Bay of Plenty orchard 1

Best positive influence on orchard performance

  • Reading the trees and adjusting management accordingly and attention to doing all orchard management well. This might include crop removal from sick trees, additional fertiliser for heavy cropping trees, etc.

Most negative influence on orchard performance

  • Nearby shelter is quite high and does shade the trees a bit but it’s unclear how much this might influence the trees. No major negative in block.

General management

  • Pollination, pruning and fertiliser planning is contracted out. Remainder of work is completed by owners and one part time staff member.
  • A weather station in on-orchard with rainfall, temperature, wind and solar radiation used to inform orchard practices.
  • Soil temperature is believed to be important, particularly over spring. Herbicide is used to spray out about a 30cm strip around drip line. This is often bare soil and captures sunlight well to warm soil.
  • Regular mowing is also carried out, particularly in spring to keep grass short and maximise sun capture to warm soil.

Canopy management

  • Tree spaced 7m X 7m.
  • Max height of trees is 4m.
  • Managed in rows.
  • Trees pruned to allow light into the middle of tree but no particular shape targeted. Try to give each limb enough space to get good light and get good light right through tree including the middle. This supports good flowering and increases the potential for new growth from the middle of the tree all the way to the edge. This maximises productive area and provides options to prune back to reduce canopy width while still having fruit on the limb after cut.
  • Trees are structurally pruned twice a year with larger cuts made in Spring, followed by a tidy up in autumn to select productive/replacement wood and maintain light onto these limbs. Also to ensure good light distribution through the entire canopy. About 30% of the canopy is removed each year.
  • Flower pruning is used on excessively flowering trees. Very rare to prune fruit off trees but will do if trees looking too stressed or carrying a heavy crop post flower pruning. Regular structural pruning means it’s unlikely to get excessively flowering trees.
  • Crop load is assessed in stages with intervention made if not enough leaf is coming through. Possible that two rounds of flower pruning and 2 rounds of fruit pruning carried out on a tree if it continues to look stressed. Important to balance new fruit with flush, etc

Soil and soil moisture management

  • Orchard is predominately sandy loam with some clay areas that aren’t planted.
  • Leaf litter, avocado pruning and shelter pruning are all used to mulch trees. Recently avocado mulch from another orchard has also been applied in large quantities to about 0.5m depth but this has reduced down to about 10cm now.
  • Soil moisture is monitored using a single site with TDT sensors at 10cm, 30cm and 50cm as well as two additional tensiometer sites. TDT reading of 30% correlates with tensiometer reading of -30kPa for 10cm probe which is used as trigger for irrigation in summer and autumn. A trigger point of -25kPa is used at full-flowering in spring. If 30cm, and 50cm soil moisture readings keep declining beyond a month, a longer irrigation may be applied.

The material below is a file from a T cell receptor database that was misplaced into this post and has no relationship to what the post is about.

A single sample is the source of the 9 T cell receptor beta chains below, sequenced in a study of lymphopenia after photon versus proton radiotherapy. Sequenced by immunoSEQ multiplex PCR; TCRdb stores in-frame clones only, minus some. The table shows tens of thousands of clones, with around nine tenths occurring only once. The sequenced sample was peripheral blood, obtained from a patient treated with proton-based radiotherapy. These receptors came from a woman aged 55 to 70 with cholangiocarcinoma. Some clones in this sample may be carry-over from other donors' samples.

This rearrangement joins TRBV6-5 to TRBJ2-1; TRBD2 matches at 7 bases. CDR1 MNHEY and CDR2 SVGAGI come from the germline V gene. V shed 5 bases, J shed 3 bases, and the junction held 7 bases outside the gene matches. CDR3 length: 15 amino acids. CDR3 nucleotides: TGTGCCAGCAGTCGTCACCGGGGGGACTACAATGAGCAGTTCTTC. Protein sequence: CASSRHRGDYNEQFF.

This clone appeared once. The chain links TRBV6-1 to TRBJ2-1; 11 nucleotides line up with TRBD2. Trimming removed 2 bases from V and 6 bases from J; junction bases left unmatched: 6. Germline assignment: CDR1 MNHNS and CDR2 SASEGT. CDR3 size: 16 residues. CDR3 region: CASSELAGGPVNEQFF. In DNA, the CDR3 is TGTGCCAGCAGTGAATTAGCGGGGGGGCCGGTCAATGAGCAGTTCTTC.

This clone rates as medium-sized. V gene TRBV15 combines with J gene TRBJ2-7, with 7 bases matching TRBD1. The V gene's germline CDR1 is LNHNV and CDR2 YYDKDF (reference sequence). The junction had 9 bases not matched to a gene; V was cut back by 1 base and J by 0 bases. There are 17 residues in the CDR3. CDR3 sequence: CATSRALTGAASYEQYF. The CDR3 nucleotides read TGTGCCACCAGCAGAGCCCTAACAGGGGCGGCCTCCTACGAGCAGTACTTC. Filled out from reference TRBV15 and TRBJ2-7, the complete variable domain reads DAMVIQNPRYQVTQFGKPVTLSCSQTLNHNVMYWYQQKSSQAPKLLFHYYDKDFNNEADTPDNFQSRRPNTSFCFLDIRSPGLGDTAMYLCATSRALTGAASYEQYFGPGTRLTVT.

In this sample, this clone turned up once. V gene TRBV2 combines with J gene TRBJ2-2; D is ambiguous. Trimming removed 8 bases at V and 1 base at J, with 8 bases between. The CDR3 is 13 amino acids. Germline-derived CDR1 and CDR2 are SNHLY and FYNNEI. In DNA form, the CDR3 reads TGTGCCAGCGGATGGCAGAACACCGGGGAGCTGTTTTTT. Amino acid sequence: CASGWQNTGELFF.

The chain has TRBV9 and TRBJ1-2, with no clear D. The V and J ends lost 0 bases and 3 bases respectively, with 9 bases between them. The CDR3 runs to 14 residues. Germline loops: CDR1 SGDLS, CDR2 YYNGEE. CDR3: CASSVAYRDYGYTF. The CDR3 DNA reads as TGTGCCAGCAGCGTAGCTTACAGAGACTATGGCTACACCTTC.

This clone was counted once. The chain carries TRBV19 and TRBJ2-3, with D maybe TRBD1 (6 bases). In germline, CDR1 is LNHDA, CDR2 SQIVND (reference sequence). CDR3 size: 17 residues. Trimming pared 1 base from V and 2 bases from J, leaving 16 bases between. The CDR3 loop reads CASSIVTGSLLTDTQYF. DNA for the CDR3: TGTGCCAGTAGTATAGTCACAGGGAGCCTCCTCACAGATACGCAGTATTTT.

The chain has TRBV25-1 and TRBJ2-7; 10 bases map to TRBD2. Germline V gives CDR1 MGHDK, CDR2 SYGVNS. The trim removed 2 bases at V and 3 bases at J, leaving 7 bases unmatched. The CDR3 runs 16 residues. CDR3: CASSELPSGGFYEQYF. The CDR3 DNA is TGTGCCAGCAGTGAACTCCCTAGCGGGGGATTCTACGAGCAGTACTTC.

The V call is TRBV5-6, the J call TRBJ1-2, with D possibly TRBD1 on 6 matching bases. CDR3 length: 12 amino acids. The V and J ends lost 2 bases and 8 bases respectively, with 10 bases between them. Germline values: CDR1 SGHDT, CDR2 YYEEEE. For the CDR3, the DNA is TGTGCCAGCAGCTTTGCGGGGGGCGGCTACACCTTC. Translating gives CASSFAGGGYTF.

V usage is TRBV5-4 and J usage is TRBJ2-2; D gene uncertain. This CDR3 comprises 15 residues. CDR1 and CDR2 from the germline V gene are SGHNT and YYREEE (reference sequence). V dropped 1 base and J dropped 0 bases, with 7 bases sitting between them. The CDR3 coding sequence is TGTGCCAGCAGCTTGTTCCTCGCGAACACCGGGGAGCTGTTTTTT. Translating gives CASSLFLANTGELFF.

• The orchard is 100% irrigated with over-canopy micro sprinklers used for both irrigation and frost protection year round.
  • At peak summer it is common to irrigate for 6 hours per irrigation event once a week using sprinklers with a 6m diameter that deliver 70l/hr (15mm per irrigation event).
  • Sprinkler heads are chosen based on soil type, tree size and age, health, topography and irrigation is seasonally adjusted as well.
  • Pump pressure and flow characteristics are checked twice a year (Prior to main frost risk period and prior to main irrigation period) with ongoing inspection of pipework on orchard.


  • Pollinizer species include Bacon, Ettinger, Zutano, Fuerte and Edranol at a percentage of 10-12%.
  • Hives are brought onto the orchard at about 20% flowering at a rate of 8 hives per hectare.
  • Hives are located evenly through block.

Soil and fertiliser application

  • Soil and leaf tests are carried out once a year in April.
  • A consultant provides a fertiliser plan based on test results and crop loading.
  • The majority of fertiliser is applied by ground application but foliar application is also used. Ground applications are assessed based on various tree characteristics e.g tree crop load, health, canopy volume. Fertiliser applications may also be split into two applications over the same time period on sick or stressed trees to maximise uptake from a potentially limited root system and to avoid shocking the roots too much. Lower yielding trees receiving less fertiliser.
  • Low biuret urea, magnesium sulphate and stimplex foliar sprays are applied through winter to maintain leaf colour.
  • Boron fertilisers are applied as ground application and foliar every year.
  • Calcium fertiliser is applied every year.
  • Fertiliser in some form is applied 12 times a year.

Tree health management

  • Trees are injected twice a year with phosphonate with root testing conducted to verify application has been successful. All trees are injected in late spring/early autumn and sick or stressed trees are reinjected in August (winter).

Frost protection

  • Over canopy sprinklers are used for frost protection. A trigger point of 4°C is used in spring to ensure flowers are protected. In winter a trigger point of 1.5°C is used.